The Uncertain: Last Quiet Day
Updated: Jul 26, 2020
I picked up The Uncertain: Last Quiet Day because it looked like a great mix of cyberpunk and post-apocalyptic. You start out as a robot just trying to go about life, creating tools for the workshops of other people. It is the only robot, that you know of, that is very intrigued by what happened to the human race. After completing an odd job or two a strange thing occurs and you are quickly thrust into being on the run from the authorities and in the thick of a state hidden secret.
What I really enjoyed was the intro and the little bit of exposition you get. It details what the robots are told happened to humans by the government. The problem that the robot you play sees is that everyone around it is beginning to become more human. That is not only troublesome because it makes little sense but it leads to a path of death and extinction. The story had me hooked.
Then the game finally gets into the swing of things and you are able to move around a little more and your choices begin to open up. This is where things get into the mediocre. I do not expect an indie title to have AAA quality controls, graphics, etc. However, I do expect some sort of QA on them. The Uncertain: Last Quiet Day was like stepping back into the mid-1990’s. The camera angles and controls are similar to Resident Evil or the early 3D Sonic games. When the camera angle changes, and they will in some strange spots, you will start walking whatever the new direction is. So, if you are walking straight down a hallway and the camera switches from one end of the hall to the other you are now walking back down the hall the way you came. It’s incredibly frustrating. Plus, I felt like an idiot half of the time with my character just running into a couch, wall, or whatever. The controls are stiff and you can kind of walk at an angle but most of the time if feels more like you can only walk in the four directions otherwise crazy camera problems show up.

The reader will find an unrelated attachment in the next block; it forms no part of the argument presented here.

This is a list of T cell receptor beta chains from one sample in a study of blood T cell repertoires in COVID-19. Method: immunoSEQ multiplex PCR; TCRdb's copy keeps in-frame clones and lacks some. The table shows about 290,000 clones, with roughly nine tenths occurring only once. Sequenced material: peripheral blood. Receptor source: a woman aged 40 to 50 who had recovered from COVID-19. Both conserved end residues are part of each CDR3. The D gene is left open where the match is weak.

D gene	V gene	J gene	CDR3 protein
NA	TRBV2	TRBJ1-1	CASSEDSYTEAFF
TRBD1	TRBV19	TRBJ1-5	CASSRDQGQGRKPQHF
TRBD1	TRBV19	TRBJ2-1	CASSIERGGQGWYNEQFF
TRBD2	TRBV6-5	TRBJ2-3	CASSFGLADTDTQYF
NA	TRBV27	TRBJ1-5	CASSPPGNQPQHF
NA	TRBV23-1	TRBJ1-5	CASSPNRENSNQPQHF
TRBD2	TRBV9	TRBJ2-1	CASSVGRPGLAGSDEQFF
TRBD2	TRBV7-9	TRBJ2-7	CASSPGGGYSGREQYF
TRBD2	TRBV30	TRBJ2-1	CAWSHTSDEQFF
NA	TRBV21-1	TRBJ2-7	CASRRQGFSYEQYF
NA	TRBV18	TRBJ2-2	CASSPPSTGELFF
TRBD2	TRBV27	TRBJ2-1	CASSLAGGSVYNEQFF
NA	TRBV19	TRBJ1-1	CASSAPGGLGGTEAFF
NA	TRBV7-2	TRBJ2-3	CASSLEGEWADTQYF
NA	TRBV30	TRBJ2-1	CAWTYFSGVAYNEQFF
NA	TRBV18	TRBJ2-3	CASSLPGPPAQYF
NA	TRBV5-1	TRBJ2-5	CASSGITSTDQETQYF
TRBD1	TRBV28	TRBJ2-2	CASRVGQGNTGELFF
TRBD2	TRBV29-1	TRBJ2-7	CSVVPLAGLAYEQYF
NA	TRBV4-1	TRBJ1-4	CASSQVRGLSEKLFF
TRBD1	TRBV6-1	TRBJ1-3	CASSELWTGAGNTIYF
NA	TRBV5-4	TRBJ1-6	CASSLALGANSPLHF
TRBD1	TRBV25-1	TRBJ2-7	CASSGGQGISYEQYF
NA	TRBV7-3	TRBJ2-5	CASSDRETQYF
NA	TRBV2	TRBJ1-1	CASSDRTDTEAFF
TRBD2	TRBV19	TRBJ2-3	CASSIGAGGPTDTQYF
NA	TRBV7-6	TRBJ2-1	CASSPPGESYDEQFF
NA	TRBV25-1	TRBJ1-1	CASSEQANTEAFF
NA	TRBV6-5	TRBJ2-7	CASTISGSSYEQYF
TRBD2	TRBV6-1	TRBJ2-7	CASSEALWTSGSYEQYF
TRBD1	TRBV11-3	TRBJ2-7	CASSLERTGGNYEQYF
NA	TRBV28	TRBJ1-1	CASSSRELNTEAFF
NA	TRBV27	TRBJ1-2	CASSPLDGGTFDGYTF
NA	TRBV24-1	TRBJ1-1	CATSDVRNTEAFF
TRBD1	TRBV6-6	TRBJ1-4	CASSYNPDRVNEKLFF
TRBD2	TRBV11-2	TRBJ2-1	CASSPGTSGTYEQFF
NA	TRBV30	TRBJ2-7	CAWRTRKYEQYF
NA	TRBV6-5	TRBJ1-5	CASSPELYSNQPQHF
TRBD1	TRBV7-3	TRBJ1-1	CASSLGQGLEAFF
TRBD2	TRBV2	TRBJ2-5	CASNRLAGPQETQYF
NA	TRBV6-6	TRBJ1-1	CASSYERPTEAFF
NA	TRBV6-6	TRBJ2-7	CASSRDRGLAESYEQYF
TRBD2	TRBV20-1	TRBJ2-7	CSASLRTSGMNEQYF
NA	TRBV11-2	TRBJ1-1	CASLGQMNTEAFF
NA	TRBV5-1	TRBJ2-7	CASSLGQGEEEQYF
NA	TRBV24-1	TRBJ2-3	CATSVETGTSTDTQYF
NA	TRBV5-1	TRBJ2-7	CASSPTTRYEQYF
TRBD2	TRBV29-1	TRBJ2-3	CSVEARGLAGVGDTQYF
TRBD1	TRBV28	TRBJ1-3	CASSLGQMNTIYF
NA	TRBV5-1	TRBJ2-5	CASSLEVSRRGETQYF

The controls really ate into the fun but the worst, for me, was the constant narration. You could be hearing the phone ring and your character will say, “the phone is ringing, I should answer it.” Or it shows a door opening after throwing a switch and your character has to say, “I think the door is now open.” Why!? You literally just showed a cut scene of the door opening. This is just the tip of the iceberg. It is incessant and inescapable. The story points are good and it did make me want to continue to see where it was going but the dialogue is just as bad as the narration. About thirty minutes into the game you end up being brought to a hospital due to damage you sustained during your rescue. But you do not know that as you can’t really remember what happened and no one really says anything to you. Then a doctor comes in and tells that you cannot leave because you know to much. No, I don’t, I lost part of my memory to being zapped and you have yet to tell me what the hell is going on. After that the doctor then explains to you what the place is and what is going on. All that had to be done was swap the dialogue, then at least I could say it made logical sense.